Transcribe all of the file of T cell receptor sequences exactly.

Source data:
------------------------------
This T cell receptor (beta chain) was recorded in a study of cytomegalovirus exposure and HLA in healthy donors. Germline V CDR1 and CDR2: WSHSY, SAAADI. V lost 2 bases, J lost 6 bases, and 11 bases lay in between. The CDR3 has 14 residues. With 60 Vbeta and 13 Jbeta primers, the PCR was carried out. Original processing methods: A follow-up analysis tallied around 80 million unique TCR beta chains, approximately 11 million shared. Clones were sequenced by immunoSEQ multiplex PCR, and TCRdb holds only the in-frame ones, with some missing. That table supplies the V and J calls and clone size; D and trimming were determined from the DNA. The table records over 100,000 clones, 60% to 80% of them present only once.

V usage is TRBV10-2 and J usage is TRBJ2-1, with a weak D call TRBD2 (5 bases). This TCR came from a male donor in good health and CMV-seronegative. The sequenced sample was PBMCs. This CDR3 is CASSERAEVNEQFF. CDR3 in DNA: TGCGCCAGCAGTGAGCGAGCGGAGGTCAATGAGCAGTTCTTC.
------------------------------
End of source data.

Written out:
This T cell receptor (beta chain) was recorded in a study of cytomegalovirus exposure and HLA in healthy donors. Germline V CDR1 and CDR2: WSHSY, SAAADI. V lost 2 bases, J lost 6 bases, and 11 bases lay in between. The CDR3 has 14 residues. With 60 Vbeta and 13 Jbeta primers, the PCR was carried out. Original processing methods: A follow-up analysis tallied around 80 million unique TCR beta chains, approximately 11 million shared. Clones were sequenced by immunoSEQ multiplex PCR, and TCRdb holds only the in-frame ones, with some missing. That table supplies the V and J calls and clone size; D and trimming were determined from the DNA. The table records over 100,000 clones, 60% to 80% of them present only once.

V usage is TRBV10-2 and J usage is TRBJ2-1, with a weak D call TRBD2 (5 bases). This TCR came from a male donor in good health and CMV-seronegative. The sequenced sample was PBMCs. This CDR3 is CASSERAEVNEQFF. CDR3 in DNA: TGCGCCAGCAGTGAGCGAGCGGAGGTCAATGAGCAGTTCTTC.